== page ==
pseudopelade

pseudopelade

 [soo″do-pe´lād]
an uncommon type of alopecia characterized by the asymptomatic development of a distinctive scarlike patchy alopecia in adults.

pseu·do·pe·lade

(sū'dō-pĕ-lahd'),
A scarring type of alopecia; usually occurs in scattered irregular patches; of uncertain cause.
[pseudo- + Fr. pelade, disease that causes sporadic falling of hair]

pseudopelade

/pseu·do·pe·lade/ (-pe´lād) patchy alopecia roughly simulating alopecia areata; it may be due to various diseases of the hair follicles, some of which are associated with scarring.

pseudopelade

[-pelād′, -pē′lād]
a scarring type of alopecia, preceded by folliculitis, in which one or more areas of baldness may appear and spread to become joined, forming an area of smooth fingerlike projections that are slightly depressed in the skin.

pseu·do·pe·lade

(sū'dō-pĕ-lahd')
A scarring type of alopecia; usually occurs in scattered, irregular patches; of uncertain cause.
[pseudo- + Fr. pelade, disease that causes sporadic falling of hair]
References in periodicals archive ?
Evaluation of inflammatory infiltrate and fibrogenic cytokines in pseudopelade of Brocq suggests the involvement of T-helper 2 and 3 cytokines.
Right from common hair disorders like hair loss, dandruff and baldness to uncommon diseases of the hair and scalp like alopecia, pseudopelade, lichen planus, trichotillomania and others.
DiscussionCentral centrifugal cicatricial alopecia (CCCA) is the term adopted by the North American hair research society (NAHRS) to encompass the previous terms of hot comb alopecia" follicular degeneration syndrome" pseudopelade" in African Americans and central elliptical pseudopelade in Caucasians.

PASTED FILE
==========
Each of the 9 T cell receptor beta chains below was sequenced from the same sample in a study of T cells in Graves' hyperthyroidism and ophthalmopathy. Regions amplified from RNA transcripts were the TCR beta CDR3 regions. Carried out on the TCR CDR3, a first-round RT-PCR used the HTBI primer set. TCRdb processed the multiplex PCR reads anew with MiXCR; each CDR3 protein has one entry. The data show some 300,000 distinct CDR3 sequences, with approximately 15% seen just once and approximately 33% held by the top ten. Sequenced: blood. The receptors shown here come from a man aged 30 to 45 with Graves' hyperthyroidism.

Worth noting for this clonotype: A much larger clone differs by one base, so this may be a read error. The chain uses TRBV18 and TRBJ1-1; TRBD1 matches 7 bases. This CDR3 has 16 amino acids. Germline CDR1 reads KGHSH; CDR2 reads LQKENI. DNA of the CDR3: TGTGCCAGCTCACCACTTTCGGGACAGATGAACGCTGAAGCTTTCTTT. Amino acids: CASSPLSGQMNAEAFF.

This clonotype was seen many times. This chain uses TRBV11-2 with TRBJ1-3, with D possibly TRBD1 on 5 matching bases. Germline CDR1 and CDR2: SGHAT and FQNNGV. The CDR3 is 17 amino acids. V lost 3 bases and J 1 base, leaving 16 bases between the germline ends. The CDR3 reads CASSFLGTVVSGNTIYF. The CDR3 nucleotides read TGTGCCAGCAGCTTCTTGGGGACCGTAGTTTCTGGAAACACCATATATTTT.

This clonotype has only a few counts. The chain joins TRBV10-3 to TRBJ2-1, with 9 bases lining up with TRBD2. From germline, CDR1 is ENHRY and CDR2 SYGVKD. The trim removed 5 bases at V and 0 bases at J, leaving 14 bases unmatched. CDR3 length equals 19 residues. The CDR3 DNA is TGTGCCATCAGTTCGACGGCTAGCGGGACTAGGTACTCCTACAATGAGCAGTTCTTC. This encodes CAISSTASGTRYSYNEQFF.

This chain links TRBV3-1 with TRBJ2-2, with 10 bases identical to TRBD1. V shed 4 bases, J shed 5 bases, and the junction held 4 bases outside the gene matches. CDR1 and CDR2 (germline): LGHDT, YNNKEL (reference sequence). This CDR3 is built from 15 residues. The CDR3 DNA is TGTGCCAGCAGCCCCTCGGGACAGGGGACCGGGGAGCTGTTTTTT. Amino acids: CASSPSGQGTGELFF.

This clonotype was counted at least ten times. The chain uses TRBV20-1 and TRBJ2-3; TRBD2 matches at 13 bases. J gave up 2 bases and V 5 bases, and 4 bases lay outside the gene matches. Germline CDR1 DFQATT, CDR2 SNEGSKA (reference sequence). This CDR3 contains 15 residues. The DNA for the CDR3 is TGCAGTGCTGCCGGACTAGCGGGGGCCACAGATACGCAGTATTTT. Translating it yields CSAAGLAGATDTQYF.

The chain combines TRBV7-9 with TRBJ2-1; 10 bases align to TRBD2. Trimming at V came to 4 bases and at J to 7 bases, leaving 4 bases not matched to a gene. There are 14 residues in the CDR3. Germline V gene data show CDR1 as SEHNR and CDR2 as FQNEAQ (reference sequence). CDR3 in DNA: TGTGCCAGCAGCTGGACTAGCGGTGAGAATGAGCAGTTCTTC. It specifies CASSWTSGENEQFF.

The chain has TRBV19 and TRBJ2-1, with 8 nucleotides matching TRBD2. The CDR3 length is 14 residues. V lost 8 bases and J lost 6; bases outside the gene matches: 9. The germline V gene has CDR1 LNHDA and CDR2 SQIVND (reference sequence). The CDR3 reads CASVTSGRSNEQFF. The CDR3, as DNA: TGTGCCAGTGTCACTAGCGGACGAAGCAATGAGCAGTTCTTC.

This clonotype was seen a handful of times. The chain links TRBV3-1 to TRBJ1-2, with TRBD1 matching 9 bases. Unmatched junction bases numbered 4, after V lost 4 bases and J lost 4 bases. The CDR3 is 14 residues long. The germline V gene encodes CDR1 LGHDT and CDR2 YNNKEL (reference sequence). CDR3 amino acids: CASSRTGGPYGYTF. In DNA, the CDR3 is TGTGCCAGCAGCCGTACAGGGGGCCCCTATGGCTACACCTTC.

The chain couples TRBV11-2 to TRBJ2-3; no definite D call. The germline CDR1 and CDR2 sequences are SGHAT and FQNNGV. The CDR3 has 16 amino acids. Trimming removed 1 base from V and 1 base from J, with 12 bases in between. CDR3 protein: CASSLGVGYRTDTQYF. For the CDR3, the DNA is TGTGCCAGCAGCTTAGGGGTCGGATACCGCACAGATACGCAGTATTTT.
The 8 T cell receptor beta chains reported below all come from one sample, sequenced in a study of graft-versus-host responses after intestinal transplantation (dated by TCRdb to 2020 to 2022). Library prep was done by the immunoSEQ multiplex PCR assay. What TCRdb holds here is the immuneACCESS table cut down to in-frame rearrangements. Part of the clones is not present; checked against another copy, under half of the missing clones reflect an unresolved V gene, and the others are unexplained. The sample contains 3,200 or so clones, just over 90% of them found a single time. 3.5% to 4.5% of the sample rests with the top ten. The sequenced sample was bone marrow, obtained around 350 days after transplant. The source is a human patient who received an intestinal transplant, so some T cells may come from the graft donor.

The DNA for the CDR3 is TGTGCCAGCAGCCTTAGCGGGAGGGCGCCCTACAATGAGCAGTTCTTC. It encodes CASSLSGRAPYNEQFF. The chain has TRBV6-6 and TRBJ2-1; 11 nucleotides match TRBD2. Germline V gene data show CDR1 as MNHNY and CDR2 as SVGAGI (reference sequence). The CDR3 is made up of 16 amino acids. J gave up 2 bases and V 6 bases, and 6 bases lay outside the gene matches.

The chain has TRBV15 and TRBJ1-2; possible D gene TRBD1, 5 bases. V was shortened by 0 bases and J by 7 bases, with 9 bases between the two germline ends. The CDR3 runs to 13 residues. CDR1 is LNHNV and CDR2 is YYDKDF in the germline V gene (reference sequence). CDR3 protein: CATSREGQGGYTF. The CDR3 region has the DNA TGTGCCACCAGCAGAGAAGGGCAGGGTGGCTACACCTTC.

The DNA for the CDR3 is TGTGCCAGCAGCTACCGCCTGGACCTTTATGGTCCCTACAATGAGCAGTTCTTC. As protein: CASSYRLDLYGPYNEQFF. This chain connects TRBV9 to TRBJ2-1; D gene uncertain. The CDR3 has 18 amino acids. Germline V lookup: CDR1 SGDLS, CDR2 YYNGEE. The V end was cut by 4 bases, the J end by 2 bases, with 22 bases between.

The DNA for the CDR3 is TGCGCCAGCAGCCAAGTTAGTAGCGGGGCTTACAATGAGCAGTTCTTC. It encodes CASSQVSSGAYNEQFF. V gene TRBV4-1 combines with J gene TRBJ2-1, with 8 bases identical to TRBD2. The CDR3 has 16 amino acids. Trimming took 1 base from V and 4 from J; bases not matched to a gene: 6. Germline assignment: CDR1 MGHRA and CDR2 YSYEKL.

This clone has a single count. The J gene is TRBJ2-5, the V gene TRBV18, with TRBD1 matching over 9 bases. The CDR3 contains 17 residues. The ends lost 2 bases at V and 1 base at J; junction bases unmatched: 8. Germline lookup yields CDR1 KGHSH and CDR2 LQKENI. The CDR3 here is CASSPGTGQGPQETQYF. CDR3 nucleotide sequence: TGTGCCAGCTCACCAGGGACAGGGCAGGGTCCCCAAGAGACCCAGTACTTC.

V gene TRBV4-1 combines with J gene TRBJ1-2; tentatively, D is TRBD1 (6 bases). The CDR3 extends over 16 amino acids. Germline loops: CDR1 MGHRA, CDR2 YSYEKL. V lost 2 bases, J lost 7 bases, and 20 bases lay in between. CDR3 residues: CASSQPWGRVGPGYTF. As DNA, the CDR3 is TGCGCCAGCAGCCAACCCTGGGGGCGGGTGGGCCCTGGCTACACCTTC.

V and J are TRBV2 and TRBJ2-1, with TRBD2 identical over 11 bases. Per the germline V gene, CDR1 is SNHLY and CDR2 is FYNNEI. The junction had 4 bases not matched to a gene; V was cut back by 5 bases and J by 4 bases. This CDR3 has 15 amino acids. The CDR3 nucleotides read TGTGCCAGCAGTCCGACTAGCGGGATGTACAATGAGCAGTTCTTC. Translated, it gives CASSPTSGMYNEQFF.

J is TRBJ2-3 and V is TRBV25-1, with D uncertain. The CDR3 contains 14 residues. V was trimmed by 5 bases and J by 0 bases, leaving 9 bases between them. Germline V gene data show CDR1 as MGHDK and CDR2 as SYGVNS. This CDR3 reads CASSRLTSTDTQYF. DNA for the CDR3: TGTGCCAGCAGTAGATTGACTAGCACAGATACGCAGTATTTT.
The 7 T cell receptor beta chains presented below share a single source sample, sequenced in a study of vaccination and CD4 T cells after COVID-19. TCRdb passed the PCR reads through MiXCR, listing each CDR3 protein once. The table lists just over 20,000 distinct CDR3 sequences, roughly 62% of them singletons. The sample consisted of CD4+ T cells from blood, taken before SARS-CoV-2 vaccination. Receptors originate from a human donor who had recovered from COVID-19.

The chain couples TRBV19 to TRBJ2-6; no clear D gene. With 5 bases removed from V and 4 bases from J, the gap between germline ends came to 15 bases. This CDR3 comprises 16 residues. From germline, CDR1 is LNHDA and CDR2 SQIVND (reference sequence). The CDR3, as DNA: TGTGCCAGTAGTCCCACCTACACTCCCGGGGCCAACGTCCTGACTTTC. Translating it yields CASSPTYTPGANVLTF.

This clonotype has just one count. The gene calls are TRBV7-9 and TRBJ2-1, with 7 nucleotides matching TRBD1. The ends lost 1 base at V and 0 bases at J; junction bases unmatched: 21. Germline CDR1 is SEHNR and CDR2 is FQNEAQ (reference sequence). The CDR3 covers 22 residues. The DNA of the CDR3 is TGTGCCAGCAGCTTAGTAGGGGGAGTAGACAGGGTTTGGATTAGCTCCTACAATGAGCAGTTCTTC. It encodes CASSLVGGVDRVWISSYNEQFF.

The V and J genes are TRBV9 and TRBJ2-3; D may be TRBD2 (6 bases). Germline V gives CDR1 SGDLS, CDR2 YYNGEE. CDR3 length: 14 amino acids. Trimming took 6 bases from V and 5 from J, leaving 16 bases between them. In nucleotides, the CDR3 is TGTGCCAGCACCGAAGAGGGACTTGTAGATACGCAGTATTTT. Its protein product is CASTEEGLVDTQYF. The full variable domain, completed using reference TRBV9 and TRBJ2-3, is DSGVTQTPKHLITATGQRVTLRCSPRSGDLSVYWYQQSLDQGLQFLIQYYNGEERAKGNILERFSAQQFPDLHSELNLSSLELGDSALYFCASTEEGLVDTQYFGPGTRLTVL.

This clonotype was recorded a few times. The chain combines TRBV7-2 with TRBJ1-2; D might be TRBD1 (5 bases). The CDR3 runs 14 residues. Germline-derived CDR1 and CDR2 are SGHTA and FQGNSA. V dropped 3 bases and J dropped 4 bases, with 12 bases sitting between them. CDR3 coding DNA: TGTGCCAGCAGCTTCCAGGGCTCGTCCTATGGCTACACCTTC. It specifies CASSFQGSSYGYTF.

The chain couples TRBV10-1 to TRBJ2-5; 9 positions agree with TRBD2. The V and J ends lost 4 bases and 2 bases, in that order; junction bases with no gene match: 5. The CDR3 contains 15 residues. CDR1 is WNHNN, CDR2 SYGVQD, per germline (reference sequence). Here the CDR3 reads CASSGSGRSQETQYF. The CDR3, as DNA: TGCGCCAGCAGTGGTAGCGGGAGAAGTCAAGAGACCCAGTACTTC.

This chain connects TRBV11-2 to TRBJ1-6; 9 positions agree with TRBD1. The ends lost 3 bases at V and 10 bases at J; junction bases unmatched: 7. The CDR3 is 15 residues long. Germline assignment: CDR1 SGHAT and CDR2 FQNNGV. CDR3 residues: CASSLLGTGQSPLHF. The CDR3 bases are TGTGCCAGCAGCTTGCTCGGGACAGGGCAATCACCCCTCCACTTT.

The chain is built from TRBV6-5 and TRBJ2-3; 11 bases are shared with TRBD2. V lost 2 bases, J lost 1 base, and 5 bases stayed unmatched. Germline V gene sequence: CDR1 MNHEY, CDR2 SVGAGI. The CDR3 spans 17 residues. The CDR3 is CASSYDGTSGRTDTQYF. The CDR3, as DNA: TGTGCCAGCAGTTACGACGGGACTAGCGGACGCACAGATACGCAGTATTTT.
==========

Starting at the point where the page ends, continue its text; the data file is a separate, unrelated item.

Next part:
5%), discoid lupus erythematosus (25%), pseudopelade of Brocq (20%), systemic lupus erythematosus (5%) followed by scleroderma, dermatomyositis, keratosis follicularis spinulosa decalvans, aplasia cutis, kerion, follicular mucinosis, pemphigus, dissecting cellulitis of scalp/ pyogenic folliculitis and acne keloidalis nuchae in 2.
Lichen planopilaris, discoid lupus erythematosus, pseudopelade of Brock were the common causes of cicatricial alopecia in the studied population.
2 Examples of primary alopecia include discoid lupus erythematosus, lichen planopilaris, central centrifugal cicatricial alopecia, pseudopelade of Brocq, folliculitis decalvans, and acne keloidalis.
5%) was of lichen planopilaris (LPP) [Figure 1] followed by 25% of discoid lupus erythematosus (DLE) [Figure 2], and 20% patients had pseudopelade of Brocq (PB) [Table 2].
5%) followed by DLE (25%) and pseudopelade of Brocq (25%).
Pseudopelade of Brocq (PB) is a permanent progressive scarring alopecia characterized by numerous alopecic patches localized only in the scalp, that tend to coalesce into larger, irregular plaques with polycyclic borders.
9 The early evolving lesions of the hair follicles are described in pseudopelade, a type of cicatricial alopecia where clues for the diagnosis of lupus erythematosus or lichen planopilaris are lacking.
The histopathology of pseudopelade of Brocq is of 'burn out' scarring alopecia.
A few entities in scarring alopecia are lichen planopilaris, central centrifugal cicatricial alopecia, pseudopelade, discoid lupus erythematosus and traction alopecia.